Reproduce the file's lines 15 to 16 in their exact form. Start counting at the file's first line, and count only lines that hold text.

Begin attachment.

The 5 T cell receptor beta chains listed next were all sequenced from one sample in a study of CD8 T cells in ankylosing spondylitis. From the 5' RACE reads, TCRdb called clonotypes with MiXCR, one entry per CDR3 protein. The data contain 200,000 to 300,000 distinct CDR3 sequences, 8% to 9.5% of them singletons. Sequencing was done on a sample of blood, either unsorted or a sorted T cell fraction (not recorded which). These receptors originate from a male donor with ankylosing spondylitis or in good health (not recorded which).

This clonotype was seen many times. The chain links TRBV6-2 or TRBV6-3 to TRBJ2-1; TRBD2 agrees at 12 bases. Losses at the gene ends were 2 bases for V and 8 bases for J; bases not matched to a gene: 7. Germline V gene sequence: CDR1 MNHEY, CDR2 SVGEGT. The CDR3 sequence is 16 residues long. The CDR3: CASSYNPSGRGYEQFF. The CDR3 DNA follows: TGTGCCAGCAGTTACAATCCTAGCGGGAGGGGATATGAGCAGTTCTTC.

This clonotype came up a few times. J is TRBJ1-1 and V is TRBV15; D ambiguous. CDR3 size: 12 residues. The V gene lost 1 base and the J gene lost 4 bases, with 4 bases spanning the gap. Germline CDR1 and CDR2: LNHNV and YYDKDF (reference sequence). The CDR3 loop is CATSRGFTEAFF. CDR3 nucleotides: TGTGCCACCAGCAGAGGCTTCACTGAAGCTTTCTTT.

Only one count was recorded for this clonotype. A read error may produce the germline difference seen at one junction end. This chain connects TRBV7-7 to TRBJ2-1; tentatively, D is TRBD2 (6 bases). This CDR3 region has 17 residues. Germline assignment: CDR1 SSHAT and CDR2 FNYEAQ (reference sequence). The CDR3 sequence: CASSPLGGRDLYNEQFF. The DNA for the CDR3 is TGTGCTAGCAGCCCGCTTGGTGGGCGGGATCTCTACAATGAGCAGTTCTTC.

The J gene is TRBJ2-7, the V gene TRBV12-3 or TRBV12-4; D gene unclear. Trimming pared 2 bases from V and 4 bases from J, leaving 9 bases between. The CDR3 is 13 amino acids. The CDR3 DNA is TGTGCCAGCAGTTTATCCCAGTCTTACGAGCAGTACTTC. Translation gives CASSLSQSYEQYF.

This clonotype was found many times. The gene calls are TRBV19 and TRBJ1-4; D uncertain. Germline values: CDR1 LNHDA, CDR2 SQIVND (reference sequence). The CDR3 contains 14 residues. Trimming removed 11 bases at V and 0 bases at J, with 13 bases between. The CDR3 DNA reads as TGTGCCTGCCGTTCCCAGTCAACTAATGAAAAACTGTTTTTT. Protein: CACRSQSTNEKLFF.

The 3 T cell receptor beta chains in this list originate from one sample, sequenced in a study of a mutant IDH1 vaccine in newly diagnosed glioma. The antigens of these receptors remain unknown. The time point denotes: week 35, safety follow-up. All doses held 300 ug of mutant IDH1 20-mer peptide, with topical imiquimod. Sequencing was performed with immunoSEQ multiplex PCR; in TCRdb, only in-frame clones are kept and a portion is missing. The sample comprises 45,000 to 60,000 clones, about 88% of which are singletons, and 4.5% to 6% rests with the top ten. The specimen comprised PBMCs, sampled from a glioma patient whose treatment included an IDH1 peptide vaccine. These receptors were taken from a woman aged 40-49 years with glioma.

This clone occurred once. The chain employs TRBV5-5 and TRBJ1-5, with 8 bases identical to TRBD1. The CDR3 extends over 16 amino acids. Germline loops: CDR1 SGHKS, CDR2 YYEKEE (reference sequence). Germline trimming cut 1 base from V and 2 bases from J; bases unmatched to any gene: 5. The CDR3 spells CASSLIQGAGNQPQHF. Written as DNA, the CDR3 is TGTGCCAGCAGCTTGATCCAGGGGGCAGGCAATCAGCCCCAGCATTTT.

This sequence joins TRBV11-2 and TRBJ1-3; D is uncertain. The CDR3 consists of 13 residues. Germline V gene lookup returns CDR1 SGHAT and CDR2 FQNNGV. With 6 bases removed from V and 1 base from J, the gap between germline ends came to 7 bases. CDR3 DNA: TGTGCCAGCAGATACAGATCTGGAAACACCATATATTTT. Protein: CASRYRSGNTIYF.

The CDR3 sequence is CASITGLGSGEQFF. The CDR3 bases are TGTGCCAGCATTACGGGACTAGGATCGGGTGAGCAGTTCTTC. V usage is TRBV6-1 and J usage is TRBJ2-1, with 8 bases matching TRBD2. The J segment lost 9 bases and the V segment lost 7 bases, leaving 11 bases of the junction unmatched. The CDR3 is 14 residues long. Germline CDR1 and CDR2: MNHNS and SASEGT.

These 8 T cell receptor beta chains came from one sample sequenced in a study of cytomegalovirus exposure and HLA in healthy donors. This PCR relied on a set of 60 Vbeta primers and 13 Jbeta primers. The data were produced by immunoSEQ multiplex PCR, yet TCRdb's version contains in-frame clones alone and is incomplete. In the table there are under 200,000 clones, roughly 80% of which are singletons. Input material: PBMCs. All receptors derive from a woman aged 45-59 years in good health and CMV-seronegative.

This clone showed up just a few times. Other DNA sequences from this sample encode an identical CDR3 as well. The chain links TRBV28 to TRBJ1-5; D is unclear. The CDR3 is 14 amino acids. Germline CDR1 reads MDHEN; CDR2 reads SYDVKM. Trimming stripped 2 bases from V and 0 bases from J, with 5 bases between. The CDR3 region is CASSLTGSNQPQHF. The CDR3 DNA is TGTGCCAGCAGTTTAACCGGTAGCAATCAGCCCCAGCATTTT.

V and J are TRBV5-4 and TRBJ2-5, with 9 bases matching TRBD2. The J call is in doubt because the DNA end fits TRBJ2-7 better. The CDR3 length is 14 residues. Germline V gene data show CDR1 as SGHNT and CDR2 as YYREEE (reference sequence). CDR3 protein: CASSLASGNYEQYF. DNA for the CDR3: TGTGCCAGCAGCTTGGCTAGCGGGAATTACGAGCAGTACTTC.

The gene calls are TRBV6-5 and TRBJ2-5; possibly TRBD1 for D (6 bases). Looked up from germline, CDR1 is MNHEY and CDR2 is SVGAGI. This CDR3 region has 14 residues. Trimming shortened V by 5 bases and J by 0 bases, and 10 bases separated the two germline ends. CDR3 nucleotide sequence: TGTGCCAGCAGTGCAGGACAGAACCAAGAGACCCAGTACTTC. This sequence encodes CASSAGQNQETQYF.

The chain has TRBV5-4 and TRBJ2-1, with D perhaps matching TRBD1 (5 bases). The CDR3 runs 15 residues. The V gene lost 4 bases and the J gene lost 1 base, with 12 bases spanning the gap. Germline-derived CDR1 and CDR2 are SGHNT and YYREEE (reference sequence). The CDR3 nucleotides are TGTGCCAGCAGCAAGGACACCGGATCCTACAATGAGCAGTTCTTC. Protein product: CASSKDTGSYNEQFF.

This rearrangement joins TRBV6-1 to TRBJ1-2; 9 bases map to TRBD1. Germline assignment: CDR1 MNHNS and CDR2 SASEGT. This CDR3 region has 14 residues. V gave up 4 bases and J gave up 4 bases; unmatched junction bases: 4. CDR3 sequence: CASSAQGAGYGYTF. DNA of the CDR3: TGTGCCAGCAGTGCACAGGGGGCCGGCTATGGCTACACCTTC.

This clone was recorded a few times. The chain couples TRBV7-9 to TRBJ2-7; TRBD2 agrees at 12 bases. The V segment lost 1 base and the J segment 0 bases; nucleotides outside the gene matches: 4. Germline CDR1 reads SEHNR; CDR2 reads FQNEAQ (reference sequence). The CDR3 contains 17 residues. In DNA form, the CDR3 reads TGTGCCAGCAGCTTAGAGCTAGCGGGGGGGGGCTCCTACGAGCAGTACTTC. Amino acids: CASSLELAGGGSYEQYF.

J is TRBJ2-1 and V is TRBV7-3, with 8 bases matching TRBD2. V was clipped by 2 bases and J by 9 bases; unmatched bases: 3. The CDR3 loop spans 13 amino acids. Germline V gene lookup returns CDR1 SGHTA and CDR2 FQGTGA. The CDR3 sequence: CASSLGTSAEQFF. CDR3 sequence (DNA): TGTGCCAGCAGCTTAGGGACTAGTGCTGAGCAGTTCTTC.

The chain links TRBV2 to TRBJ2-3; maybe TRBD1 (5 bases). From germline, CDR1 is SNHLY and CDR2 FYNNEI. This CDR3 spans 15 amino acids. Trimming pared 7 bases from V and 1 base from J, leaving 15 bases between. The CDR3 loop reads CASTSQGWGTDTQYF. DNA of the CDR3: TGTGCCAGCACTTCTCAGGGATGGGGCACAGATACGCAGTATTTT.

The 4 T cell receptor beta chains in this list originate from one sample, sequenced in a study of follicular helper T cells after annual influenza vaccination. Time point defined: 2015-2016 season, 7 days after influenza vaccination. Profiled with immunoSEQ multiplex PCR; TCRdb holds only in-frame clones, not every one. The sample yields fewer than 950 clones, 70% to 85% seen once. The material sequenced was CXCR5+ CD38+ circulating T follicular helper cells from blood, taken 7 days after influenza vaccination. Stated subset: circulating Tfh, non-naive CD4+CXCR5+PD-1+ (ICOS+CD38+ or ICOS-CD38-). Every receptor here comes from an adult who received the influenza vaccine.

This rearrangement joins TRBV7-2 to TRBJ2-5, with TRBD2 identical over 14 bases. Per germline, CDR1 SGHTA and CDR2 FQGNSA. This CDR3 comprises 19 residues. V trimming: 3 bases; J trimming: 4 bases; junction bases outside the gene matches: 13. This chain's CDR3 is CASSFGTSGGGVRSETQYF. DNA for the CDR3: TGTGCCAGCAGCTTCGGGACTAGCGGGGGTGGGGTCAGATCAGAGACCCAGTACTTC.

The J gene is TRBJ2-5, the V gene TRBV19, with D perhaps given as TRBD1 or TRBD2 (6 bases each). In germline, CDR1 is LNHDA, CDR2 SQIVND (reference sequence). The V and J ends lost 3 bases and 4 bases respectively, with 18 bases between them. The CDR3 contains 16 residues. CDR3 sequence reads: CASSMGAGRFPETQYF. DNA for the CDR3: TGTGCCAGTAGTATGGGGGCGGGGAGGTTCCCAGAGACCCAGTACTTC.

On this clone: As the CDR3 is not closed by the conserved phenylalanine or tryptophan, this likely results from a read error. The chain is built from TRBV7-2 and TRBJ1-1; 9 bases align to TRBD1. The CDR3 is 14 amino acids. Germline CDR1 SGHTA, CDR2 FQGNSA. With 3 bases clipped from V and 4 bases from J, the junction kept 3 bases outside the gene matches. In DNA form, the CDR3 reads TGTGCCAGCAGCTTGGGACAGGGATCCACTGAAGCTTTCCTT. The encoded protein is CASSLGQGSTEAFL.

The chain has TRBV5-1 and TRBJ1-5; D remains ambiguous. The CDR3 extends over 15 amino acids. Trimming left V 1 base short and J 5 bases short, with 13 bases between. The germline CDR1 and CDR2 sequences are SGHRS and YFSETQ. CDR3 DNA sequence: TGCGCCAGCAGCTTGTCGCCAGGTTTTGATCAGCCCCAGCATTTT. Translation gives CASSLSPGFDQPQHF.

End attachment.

The chain has TRBV5-4 and TRBJ2-1, with D perhaps matching TRBD1 (5 bases). The CDR3 runs 15 residues. The V gene lost 4 bases and the J gene lost 1 base, with 12 bases spanning the gap. Germline-derived CDR1 and CDR2 are SGHNT and YYREEE (reference sequence). The CDR3 nucleotides are TGTGCCAGCAGCAAGGACACCGGATCCTACAATGAGCAGTTCTTC. Protein product: CASSKDTGSYNEQFF.

This rearrangement joins TRBV6-1 to TRBJ1-2; 9 bases map to TRBD1. Germline assignment: CDR1 MNHNS and CDR2 SASEGT. This CDR3 region has 14 residues. V gave up 4 bases and J gave up 4 bases; unmatched junction bases: 4. CDR3 sequence: CASSAQGAGYGYTF. DNA of the CDR3: TGTGCCAGCAGTGCACAGGGGGCCGGCTATGGCTACACCTTC.